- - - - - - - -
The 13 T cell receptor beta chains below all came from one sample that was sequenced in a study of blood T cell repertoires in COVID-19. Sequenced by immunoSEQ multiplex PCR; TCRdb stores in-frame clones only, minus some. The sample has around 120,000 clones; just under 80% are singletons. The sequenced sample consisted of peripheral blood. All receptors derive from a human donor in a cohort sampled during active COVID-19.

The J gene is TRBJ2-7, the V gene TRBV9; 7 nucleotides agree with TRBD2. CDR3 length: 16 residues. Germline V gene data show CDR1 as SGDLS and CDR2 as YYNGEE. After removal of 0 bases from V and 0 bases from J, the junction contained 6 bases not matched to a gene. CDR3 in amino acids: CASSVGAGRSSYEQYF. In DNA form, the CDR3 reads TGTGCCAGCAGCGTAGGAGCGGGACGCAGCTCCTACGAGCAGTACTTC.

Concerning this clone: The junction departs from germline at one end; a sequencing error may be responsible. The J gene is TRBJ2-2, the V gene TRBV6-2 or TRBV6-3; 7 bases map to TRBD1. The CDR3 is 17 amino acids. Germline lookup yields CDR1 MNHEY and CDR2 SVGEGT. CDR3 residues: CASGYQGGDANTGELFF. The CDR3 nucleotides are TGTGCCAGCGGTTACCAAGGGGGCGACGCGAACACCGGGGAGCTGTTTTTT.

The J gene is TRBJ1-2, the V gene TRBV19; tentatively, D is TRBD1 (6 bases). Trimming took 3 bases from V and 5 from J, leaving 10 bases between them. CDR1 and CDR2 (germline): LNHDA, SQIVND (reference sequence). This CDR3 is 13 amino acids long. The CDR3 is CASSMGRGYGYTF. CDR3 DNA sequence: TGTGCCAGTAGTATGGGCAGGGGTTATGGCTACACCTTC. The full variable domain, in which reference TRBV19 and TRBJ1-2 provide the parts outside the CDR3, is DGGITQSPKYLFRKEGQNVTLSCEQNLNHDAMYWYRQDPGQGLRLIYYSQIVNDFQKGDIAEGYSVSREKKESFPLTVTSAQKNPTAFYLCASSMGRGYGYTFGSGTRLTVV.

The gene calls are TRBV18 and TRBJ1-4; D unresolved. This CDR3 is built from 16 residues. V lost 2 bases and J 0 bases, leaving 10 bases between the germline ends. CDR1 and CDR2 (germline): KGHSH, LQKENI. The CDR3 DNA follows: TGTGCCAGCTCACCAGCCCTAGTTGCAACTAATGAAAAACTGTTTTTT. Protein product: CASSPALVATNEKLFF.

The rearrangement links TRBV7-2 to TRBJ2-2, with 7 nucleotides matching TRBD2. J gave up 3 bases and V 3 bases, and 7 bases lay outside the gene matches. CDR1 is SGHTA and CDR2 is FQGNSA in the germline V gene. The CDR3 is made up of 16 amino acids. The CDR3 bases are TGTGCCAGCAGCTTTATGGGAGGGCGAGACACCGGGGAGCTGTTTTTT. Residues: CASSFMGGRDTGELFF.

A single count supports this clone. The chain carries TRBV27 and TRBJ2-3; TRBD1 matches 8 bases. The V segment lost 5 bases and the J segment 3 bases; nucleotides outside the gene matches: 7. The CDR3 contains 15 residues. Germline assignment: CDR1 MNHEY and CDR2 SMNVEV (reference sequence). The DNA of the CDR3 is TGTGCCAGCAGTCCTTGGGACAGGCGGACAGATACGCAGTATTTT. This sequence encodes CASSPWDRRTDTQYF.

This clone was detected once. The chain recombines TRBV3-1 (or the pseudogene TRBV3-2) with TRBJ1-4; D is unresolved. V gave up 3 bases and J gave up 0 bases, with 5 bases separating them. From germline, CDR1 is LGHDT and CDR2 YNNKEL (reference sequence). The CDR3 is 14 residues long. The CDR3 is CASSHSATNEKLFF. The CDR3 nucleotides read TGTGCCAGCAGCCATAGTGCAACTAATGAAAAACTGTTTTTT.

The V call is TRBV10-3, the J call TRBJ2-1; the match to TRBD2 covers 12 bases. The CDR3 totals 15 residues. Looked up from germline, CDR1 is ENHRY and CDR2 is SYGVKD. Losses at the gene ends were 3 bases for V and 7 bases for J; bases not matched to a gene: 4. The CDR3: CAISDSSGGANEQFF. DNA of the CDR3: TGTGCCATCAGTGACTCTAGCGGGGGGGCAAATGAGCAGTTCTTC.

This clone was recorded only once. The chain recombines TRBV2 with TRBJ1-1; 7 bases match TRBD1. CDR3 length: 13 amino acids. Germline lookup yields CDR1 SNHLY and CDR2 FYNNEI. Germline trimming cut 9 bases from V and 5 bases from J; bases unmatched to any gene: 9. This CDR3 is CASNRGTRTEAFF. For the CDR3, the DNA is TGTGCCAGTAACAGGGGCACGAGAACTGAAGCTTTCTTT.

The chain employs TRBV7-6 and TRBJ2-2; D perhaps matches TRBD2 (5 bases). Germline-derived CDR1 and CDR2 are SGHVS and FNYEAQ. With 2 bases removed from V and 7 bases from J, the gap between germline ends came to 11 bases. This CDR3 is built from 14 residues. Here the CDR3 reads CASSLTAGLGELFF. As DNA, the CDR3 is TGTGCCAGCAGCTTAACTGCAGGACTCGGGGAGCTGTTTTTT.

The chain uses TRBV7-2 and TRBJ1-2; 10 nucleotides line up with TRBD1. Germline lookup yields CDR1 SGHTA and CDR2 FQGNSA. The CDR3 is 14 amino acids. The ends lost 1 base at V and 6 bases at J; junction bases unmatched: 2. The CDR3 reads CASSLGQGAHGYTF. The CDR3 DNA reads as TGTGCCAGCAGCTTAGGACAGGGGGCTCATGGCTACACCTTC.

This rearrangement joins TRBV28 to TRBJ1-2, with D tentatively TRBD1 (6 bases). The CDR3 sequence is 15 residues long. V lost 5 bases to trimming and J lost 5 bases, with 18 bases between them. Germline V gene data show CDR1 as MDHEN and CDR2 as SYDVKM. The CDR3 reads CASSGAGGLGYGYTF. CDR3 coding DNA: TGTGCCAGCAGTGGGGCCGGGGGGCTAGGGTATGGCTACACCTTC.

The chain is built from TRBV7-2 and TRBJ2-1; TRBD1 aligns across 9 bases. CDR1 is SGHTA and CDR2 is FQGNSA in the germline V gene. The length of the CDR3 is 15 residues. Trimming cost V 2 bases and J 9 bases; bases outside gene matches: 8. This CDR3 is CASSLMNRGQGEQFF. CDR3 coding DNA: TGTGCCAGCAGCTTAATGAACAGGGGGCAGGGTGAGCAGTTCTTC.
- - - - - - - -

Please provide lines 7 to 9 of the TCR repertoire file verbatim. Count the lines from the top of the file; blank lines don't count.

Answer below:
A single count supports this clone. The chain carries TRBV27 and TRBJ2-3; TRBD1 matches 8 bases. The V segment lost 5 bases and the J segment 3 bases; nucleotides outside the gene matches: 7. The CDR3 contains 15 residues. Germline assignment: CDR1 MNHEY and CDR2 SMNVEV (reference sequence). The DNA of the CDR3 is TGTGCCAGCAGTCCTTGGGACAGGCGGACAGATACGCAGTATTTT. This sequence encodes CASSPWDRRTDTQYF.

This clone was detected once. The chain recombines TRBV3-1 (or the pseudogene TRBV3-2) with TRBJ1-4; D is unresolved. V gave up 3 bases and J gave up 0 bases, with 5 bases separating them. From germline, CDR1 is LGHDT and CDR2 YNNKEL (reference sequence). The CDR3 is 14 residues long. The CDR3 is CASSHSATNEKLFF. The CDR3 nucleotides read TGTGCCAGCAGCCATAGTGCAACTAATGAAAAACTGTTTTTT.

The V call is TRBV10-3, the J call TRBJ2-1; the match to TRBD2 covers 12 bases. The CDR3 totals 15 residues. Looked up from germline, CDR1 is ENHRY and CDR2 is SYGVKD. Losses at the gene ends were 3 bases for V and 7 bases for J; bases not matched to a gene: 4. The CDR3: CAISDSSGGANEQFF. DNA of the CDR3: TGTGCCATCAGTGACTCTAGCGGGGGGGCAAATGAGCAGTTCTTC.